"The newspaper, indeed, merely fulfilled its duty to inform the public of these allegations," deputy press ombudsman Johan Retief said in a statement on Monday.
He found that one of the six stories on expelled ANC Youth League president Julius Malema's trip to London for the Olympic Games – written by journalist Warren Mabona – did not meet the requirements of the Press Code.
Sports Minister Fikile Mbalula complained that the stories asked, despite his public denials, whether he had used state funds to pay for Malema's visit.
He said this questioned his integrity and falsely created the impression that he was a corrupt and unethical office-bearer.
Mbalula claimed that while some stories mentioned his denial, "the content still raised suspicion as to my honesty in this regard".
He said the stories demonstrated bias.
Five out of six cleared
The newspaper argued that it had been entitled to publish the stories as public funds might have been misused and Mbalula served in high public office.
The New Age submitted that the claims against Mbalula were reported as allegations and not as fact.
Retief said he was satisfied that none of the allegations were stated as fact, and that Mbalula's denials were published when and where necessary.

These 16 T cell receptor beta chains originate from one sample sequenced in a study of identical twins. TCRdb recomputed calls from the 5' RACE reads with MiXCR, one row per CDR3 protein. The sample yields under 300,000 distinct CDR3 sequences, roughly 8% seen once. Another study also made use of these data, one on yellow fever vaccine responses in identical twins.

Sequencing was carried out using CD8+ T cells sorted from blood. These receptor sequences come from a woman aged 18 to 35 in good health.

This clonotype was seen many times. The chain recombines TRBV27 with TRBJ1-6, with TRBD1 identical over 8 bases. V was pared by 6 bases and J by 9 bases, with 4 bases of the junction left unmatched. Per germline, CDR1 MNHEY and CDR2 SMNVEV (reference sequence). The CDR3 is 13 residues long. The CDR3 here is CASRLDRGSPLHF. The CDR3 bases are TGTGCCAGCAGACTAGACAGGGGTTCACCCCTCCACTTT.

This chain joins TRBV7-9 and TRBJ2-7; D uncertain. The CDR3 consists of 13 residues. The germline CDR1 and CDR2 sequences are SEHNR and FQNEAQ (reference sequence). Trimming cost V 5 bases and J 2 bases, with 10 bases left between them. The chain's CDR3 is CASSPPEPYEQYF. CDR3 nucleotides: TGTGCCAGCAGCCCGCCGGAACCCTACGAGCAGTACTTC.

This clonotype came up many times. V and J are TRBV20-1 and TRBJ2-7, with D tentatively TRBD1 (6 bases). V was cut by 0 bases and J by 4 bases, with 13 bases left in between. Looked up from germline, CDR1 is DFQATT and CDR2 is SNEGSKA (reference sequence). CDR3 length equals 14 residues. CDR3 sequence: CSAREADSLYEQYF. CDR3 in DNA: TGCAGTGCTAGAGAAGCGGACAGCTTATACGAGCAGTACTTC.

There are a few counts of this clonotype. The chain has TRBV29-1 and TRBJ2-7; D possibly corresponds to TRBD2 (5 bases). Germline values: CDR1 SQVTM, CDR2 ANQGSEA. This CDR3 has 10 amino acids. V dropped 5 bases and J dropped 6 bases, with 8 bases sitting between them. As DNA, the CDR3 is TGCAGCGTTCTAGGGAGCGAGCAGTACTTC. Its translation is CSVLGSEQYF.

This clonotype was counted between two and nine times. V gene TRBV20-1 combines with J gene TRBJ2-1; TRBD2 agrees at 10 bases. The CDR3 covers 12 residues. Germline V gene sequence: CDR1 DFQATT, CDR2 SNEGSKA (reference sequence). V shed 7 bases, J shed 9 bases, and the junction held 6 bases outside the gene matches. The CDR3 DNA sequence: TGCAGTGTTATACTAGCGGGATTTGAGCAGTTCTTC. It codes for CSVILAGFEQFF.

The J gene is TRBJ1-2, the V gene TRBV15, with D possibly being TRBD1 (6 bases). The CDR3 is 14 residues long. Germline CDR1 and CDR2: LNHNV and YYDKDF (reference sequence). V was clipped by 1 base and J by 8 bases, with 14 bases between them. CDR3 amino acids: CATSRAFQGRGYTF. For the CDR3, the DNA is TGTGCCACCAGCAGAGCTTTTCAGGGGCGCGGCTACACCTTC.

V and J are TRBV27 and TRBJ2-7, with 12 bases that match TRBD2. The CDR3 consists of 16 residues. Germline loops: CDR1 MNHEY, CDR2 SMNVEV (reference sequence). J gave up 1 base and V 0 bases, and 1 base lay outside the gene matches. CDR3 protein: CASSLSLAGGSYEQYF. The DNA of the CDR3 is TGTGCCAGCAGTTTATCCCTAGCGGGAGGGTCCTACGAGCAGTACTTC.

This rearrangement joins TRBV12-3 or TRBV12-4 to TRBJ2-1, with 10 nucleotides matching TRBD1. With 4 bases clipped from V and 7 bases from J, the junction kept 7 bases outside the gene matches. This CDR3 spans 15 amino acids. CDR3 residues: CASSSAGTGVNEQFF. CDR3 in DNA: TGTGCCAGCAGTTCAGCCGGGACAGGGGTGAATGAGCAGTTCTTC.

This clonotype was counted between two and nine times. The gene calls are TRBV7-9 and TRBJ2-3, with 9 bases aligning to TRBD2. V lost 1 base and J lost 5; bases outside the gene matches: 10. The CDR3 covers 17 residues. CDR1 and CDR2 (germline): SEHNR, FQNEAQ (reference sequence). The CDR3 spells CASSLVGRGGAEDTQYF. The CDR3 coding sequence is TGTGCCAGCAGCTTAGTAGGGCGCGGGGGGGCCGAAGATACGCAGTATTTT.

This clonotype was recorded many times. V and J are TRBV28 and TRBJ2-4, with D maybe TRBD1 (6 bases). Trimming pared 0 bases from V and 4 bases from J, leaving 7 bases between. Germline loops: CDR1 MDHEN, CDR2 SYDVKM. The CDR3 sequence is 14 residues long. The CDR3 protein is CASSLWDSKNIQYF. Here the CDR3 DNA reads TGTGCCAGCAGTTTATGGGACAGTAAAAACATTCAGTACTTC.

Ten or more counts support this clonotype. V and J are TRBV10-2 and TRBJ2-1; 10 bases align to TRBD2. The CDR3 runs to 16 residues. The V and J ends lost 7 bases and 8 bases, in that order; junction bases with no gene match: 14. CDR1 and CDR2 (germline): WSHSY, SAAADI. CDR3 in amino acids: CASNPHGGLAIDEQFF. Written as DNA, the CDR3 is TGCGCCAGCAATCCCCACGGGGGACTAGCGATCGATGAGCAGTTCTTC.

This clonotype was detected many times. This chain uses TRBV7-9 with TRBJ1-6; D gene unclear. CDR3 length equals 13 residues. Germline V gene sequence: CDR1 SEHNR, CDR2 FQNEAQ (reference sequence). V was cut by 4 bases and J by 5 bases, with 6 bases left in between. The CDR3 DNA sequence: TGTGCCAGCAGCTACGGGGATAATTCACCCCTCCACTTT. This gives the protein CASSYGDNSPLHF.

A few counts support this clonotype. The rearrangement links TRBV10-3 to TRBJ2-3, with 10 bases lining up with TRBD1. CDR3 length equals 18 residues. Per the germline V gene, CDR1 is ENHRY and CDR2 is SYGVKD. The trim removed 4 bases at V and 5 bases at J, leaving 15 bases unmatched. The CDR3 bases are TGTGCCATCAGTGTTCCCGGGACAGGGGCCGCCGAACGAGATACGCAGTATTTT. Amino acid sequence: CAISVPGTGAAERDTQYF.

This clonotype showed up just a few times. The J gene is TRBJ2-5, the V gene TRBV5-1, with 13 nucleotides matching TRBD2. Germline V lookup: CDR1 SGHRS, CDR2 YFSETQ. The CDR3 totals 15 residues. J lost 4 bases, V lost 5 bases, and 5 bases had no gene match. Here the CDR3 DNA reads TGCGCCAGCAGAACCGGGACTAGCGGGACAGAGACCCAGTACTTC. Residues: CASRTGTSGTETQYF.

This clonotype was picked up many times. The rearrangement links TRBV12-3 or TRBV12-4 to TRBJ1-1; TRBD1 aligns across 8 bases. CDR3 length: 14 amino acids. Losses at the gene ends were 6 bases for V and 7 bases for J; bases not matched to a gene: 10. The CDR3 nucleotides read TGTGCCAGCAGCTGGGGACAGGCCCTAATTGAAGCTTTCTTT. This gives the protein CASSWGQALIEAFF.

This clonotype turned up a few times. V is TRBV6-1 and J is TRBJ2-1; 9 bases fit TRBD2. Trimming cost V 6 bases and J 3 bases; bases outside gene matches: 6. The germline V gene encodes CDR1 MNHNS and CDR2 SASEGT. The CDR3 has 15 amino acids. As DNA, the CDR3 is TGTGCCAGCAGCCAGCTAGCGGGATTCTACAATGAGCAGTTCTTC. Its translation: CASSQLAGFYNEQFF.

Retief dismissed the complaints against five of the stories.
He found that a sixth story, headlined "Lies, lies and more lies" did not meet the requirements of the Press Code.
"This story said that Mbalula's spokesperson continued to evade questions, and yet it also stated that "a web of lies continued to flow from the department's spin doctor when pressed on the matter," Retief said.
"Firstly, it is difficult to understand how a journalist can come to the conclusion that there was 'a web of lies' when the response from the department was not forthcoming. How does one not tell the truth when one does not say anything?"
The New Age was directed to apologise to Mbalula for this. – Sapa